The choice of Al Qaem as the IS group’s last stronghold is a clever one for a number of reasons. Firstly, because the town is in the middle of a fairly fertile area with a moderate climate; grain and vegetables can be produced in the area itself and do not need to be imported. The area is surrounded by a vast desert and this is useful for military reasons: there are natural tunnels and crevasses that can serve both as weapons stores and as a means of travel: IS fighters can move through these tunnels and chasms unseen by surveillance drones or aircraft overhead.

 

Iraqi army officers in Anbar.

 

Another factor in the IS group’s favour are the two tribes in the Al Qaem area, who are competing for power and influence. The Albu Mahal and the al-Karbouli tribes have been engaged in territorial disputes here for some time and the IS group is able to take advantage of those divisions.

The main problem for pro-Iraqi-government forces is the distance between Al Qaem and the nearest base, Ain al-Asad, which is 150 kilometres away. That is a sizable distance to transport troops and equipment, through the desert. Additionally, there are plenty of opportunities for roadside or surprise attacks on that highway.  

The fact that Al Qaem lies on the Iraqi-Syrian border is also an issue. Extremists could ostensibly return to Syria, then move back into Iraq, with relative ease: The border area here is about 600 kilometres long and nigh on impossible to completely patrol.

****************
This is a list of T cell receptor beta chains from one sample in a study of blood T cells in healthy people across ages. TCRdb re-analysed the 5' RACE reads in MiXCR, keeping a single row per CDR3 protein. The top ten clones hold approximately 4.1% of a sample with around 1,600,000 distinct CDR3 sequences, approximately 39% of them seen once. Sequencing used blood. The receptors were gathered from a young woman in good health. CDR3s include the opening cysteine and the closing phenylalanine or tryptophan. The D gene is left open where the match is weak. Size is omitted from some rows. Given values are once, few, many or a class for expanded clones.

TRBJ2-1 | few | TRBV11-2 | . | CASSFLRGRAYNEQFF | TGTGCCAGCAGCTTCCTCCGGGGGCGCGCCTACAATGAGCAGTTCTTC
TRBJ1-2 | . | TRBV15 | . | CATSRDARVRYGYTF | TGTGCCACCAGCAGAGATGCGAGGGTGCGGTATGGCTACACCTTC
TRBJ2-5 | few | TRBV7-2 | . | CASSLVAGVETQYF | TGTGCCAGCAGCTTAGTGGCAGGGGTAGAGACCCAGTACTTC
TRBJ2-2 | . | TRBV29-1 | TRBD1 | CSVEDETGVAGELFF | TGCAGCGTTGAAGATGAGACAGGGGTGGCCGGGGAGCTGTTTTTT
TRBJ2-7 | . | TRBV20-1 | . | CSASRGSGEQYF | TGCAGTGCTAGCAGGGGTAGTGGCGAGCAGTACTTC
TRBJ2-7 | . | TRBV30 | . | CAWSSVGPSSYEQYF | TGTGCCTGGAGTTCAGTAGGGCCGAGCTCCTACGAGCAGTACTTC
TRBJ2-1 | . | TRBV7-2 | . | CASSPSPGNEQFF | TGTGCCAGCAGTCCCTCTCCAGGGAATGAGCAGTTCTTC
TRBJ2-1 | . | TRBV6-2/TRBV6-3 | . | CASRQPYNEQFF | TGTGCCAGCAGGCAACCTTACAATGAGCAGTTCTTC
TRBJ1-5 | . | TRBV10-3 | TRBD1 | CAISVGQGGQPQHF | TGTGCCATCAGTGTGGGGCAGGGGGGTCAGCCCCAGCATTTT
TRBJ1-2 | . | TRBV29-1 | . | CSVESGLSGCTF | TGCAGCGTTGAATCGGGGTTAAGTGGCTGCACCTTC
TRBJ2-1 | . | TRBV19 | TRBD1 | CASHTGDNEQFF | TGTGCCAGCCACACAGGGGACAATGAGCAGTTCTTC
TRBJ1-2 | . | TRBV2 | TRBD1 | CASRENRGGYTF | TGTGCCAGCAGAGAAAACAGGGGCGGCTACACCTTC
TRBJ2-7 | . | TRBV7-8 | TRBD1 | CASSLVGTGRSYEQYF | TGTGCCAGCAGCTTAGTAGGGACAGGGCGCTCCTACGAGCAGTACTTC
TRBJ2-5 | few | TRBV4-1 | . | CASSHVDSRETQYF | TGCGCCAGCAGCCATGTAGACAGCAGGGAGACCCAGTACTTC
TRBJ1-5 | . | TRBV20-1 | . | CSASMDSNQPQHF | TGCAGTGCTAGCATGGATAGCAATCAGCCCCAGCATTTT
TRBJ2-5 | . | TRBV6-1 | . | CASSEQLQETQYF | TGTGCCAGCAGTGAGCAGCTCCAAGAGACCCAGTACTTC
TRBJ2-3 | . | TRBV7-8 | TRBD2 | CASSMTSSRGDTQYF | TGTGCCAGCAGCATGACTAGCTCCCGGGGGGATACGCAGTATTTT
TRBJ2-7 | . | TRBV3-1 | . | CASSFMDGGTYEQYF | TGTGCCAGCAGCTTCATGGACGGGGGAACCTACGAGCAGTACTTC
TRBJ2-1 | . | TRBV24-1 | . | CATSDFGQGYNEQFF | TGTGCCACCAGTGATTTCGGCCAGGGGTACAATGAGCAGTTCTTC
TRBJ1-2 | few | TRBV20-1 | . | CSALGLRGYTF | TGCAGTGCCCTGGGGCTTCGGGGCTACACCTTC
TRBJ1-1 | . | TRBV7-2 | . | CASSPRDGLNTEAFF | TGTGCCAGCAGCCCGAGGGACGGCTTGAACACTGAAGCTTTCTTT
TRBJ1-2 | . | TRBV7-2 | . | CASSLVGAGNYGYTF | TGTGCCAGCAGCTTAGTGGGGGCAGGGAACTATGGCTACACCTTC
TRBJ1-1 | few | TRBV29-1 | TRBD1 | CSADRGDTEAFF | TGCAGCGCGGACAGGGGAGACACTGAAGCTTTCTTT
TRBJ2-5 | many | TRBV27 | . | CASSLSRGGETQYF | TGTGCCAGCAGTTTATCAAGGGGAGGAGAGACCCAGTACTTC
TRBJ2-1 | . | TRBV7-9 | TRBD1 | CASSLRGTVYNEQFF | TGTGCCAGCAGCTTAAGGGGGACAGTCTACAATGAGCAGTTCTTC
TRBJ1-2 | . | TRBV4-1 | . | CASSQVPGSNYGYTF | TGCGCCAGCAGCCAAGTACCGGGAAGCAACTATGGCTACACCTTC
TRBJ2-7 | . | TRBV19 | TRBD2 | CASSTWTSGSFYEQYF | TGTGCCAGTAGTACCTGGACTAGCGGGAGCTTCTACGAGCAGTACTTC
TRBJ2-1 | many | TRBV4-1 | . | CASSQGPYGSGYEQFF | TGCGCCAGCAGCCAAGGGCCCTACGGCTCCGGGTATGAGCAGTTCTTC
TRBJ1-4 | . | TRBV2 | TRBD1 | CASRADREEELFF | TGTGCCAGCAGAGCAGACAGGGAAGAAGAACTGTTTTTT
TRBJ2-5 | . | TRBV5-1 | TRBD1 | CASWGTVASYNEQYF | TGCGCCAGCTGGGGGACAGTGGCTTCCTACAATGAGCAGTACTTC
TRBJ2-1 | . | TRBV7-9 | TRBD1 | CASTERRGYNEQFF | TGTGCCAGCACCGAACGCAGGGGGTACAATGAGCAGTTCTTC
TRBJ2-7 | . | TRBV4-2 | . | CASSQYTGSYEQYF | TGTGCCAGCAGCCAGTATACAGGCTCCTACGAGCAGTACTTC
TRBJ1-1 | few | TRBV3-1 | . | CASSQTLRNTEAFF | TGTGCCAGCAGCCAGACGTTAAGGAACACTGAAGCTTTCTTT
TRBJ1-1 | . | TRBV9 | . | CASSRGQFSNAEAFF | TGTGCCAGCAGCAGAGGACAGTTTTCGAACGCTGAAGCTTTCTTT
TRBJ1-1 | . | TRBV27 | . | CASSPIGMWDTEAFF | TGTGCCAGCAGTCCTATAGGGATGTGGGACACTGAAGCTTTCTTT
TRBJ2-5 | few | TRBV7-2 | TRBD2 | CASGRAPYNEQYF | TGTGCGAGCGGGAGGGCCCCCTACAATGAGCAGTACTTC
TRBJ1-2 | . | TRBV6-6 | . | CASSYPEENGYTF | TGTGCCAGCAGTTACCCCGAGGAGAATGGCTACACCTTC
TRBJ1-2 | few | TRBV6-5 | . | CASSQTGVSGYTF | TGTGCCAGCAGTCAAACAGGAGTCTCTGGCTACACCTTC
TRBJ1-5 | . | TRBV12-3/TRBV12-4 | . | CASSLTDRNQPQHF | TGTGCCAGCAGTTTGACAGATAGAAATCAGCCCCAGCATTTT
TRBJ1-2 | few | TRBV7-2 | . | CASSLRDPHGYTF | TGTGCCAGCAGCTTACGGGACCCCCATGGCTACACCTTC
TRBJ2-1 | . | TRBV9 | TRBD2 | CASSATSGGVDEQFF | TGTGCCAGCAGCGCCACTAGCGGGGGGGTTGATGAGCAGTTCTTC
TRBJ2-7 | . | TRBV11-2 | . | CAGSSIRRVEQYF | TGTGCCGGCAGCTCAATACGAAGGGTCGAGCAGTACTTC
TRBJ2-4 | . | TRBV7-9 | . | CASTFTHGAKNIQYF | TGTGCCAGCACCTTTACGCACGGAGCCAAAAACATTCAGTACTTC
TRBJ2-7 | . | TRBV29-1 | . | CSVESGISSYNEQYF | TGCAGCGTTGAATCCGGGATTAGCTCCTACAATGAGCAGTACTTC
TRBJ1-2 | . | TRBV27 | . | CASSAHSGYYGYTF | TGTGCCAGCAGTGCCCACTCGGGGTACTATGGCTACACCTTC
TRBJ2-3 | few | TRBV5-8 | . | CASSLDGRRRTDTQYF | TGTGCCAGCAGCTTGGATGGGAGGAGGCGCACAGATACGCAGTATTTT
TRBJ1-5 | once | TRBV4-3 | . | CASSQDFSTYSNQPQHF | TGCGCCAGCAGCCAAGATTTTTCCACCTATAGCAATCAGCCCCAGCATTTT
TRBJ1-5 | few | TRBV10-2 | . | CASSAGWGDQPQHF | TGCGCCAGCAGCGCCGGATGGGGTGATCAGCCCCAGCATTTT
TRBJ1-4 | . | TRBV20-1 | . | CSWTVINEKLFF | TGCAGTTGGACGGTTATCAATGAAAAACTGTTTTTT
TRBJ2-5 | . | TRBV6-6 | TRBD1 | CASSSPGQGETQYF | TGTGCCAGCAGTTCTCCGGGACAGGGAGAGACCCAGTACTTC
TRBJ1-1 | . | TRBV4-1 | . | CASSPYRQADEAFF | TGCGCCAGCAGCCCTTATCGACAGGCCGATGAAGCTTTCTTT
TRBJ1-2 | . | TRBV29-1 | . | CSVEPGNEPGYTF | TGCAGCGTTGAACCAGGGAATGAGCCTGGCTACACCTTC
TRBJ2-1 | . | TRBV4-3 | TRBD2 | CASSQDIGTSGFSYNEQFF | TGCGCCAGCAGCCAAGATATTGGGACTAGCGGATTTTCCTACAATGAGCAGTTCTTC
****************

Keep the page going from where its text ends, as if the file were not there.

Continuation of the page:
The border also presents political issues. The Iraqis and the Syrians will have to cooperate. But so too will the US and Iran. This will be especially tricky because Iran has been seeking a land route to connect to their allies in Syria for years, while the US has been trying to prevent this.

“While it is true that Iraqi security forces control the major cities in Anbar, the extremists control the desert surrounding them,” says local tribal leader, Qassim al-Ithawai. “Being able to secure that desert area is key to the coming battles and it is a daunting task.”

When US forces were in Iraq, they had a hard time doing this, even though they had sophisticated technology and equipment and used planes, land patrols and satellites, al-Ithawai adds.

“And the extremists have prepared themselves very well for the upcoming fighting. They have made good use of the desert over the past three years to build their strongholds,” he concludes.